Gopal presented a seminar on “The Basin Scale HWRF: Looking beyond the 10-m wind speed for improved storm predictions”
A high-resolution version of the HWRF, originally developed at the Hurricane Research Division of the Atlantic Oceanographic and Meteorological Laboratory was successfully transitioned by the team at National Center for Environmental Predictions to NOAA operations in 2012. Operating at a resolution of about 3 km, the model showed improved track, rainfall and structure predictions skills. Hurricane Sandy illustrated the importance and an urgent need for improved track and size predictions for landfall applications. The current paradigm of storm specific forecasts also needs to be revised. As an evolutionary effort, we have developed a basin scale HWRF system that can operate with multiple moving nests spanning at resolution down to 3 km that may be utilized for improving storm-storm interactions and post landfall predictions of tropical cyclones. Supported by NOAAs Hurricane Forecast Improvement Project (HFIP), this version of the HWRF was run for the 2013 hurricane season. We are starting to see some improved performances in tracks and structure predictions with the basin scale HWRF. An overview of this system along with the advantages of transitioning to such a system into operations will be provided. We will illustrate the importance of environmental interactions during RI of Earl. We will also show some results from Hurricanes Sandy and emphasize the need for looking beyond the 10-m wind for post landfall predictions. We expect the basin scale HWRF to transition to operations between years 2014-2015.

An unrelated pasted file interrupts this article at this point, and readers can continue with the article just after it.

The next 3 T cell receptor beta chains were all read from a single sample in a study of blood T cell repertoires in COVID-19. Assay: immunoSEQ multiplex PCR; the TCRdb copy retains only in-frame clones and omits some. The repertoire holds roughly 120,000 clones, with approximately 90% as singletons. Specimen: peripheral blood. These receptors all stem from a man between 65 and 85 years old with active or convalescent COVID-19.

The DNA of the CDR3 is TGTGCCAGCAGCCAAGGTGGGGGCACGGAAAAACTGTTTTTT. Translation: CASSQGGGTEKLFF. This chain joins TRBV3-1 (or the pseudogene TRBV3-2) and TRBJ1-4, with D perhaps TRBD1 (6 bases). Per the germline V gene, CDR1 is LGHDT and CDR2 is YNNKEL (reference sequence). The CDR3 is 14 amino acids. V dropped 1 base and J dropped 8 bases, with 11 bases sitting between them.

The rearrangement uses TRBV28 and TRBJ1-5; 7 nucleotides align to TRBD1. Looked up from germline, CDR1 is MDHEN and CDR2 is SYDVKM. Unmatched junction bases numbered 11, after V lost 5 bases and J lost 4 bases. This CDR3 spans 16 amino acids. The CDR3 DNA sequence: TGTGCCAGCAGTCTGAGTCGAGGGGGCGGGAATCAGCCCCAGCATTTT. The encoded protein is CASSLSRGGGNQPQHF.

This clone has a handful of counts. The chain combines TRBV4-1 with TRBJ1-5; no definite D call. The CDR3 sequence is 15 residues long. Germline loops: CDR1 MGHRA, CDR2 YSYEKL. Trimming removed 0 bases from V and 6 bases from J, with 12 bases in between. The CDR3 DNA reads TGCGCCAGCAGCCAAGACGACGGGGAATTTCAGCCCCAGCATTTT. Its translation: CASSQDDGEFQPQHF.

A video recording of the presentation is available on the anonymous ftp site: